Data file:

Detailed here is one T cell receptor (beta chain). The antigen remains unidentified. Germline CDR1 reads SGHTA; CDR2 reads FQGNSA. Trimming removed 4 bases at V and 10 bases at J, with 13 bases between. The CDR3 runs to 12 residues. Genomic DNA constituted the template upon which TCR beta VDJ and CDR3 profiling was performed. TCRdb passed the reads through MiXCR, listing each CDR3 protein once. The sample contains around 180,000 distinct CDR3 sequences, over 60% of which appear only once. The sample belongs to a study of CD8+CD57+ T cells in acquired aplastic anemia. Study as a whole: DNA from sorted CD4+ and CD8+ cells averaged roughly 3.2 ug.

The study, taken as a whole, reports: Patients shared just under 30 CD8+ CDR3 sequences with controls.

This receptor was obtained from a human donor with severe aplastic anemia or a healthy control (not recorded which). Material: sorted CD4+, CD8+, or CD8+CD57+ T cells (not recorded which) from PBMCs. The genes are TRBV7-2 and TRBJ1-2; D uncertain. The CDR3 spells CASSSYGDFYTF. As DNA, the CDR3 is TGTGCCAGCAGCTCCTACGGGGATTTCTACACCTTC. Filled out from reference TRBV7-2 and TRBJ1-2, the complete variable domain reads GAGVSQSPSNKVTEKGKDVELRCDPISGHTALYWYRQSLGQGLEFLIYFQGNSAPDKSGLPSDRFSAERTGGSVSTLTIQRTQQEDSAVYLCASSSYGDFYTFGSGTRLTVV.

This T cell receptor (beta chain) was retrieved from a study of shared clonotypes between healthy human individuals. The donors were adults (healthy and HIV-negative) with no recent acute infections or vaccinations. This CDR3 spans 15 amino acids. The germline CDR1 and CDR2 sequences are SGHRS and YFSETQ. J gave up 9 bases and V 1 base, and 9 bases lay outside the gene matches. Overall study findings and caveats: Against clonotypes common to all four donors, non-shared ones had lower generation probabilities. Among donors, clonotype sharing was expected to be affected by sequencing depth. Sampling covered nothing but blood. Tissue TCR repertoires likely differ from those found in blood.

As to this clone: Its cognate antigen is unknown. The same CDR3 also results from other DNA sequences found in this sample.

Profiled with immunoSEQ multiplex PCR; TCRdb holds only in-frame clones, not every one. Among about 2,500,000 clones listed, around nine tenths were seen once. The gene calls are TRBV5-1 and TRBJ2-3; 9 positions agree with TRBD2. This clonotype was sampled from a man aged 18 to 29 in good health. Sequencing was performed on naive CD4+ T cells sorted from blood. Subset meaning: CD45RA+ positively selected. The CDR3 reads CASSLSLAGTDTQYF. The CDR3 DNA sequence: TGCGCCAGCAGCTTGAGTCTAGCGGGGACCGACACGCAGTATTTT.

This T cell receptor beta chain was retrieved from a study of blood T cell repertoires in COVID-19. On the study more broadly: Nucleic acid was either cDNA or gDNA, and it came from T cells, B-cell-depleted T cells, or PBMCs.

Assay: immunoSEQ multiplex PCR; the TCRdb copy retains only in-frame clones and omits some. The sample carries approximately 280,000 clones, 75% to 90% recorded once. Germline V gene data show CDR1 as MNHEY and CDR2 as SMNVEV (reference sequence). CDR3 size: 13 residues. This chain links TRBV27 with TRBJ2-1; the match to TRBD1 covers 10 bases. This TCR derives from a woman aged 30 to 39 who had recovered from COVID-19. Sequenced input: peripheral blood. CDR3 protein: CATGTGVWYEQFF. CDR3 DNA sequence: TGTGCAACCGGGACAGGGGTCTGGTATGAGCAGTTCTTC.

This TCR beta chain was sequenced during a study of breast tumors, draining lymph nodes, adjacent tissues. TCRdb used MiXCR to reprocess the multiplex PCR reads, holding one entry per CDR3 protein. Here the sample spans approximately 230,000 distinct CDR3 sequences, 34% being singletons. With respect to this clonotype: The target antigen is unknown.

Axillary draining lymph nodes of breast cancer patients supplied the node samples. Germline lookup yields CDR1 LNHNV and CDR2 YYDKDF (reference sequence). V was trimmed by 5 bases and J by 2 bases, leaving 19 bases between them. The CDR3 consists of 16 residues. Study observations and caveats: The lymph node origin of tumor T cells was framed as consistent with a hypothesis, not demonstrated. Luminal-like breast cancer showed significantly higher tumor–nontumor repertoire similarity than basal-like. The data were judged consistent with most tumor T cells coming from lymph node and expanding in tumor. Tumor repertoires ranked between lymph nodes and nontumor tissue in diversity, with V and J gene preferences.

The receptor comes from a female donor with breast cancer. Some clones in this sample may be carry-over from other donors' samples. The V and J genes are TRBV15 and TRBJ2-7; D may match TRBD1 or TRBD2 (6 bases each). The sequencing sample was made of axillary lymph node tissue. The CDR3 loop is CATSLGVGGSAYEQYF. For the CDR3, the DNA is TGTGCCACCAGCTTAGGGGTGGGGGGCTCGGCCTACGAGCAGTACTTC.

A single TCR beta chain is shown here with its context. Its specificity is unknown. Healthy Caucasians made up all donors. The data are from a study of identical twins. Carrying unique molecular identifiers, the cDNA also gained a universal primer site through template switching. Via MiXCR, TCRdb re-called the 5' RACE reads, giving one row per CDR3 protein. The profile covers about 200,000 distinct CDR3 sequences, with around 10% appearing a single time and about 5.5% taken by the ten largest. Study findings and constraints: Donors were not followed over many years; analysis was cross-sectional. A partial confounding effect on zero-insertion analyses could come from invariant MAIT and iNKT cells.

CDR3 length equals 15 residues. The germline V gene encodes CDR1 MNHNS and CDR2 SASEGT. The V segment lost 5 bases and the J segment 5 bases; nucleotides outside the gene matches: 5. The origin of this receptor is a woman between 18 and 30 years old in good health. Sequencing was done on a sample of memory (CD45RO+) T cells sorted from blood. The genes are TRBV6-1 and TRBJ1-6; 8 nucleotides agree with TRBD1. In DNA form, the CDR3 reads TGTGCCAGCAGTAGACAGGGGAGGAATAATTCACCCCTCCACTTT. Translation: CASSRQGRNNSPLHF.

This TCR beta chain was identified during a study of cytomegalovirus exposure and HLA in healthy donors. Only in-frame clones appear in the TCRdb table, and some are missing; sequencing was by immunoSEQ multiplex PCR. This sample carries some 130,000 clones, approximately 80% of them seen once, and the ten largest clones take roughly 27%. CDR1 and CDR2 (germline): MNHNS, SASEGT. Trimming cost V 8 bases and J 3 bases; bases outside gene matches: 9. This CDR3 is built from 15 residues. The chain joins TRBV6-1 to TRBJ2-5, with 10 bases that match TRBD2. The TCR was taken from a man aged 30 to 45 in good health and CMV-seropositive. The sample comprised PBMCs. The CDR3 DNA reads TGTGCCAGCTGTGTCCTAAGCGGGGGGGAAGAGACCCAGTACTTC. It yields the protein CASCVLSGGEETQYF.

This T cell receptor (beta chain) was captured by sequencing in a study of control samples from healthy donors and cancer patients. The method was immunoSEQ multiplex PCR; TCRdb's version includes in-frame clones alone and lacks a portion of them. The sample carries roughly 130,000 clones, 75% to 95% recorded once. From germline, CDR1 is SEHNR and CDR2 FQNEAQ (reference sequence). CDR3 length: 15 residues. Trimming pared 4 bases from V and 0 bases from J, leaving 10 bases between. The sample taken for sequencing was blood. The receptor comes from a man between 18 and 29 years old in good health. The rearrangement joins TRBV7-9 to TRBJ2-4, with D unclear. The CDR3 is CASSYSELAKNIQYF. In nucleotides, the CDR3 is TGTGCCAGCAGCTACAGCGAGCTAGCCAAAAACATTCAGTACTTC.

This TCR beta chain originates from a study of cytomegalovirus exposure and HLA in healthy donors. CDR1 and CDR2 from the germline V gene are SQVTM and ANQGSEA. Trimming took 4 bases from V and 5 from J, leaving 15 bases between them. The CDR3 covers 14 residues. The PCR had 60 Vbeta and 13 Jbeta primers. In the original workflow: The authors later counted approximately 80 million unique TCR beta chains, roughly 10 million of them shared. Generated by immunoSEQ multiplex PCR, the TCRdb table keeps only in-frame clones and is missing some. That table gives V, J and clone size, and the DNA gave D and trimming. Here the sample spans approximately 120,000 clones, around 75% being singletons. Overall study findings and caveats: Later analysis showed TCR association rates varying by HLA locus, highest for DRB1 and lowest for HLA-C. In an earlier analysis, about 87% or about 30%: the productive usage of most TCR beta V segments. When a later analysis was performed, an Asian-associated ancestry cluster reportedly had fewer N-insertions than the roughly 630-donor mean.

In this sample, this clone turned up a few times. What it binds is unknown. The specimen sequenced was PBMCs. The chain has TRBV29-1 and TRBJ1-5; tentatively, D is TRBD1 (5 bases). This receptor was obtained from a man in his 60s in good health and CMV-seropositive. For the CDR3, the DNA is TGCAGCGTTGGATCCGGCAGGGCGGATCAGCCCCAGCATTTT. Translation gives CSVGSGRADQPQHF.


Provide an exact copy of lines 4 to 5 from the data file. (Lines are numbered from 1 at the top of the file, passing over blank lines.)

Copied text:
This T cell receptor (beta chain) was retrieved from a study of shared clonotypes between healthy human individuals. The donors were adults (healthy and HIV-negative) with no recent acute infections or vaccinations. This CDR3 spans 15 amino acids. The germline CDR1 and CDR2 sequences are SGHRS and YFSETQ. J gave up 9 bases and V 1 base, and 9 bases lay outside the gene matches. Overall study findings and caveats: Against clonotypes common to all four donors, non-shared ones had lower generation probabilities. Among donors, clonotype sharing was expected to be affected by sequencing depth. Sampling covered nothing but blood. Tissue TCR repertoires likely differ from those found in blood.

As to this clone: Its cognate antigen is unknown. The same CDR3 also results from other DNA sequences found in this sample.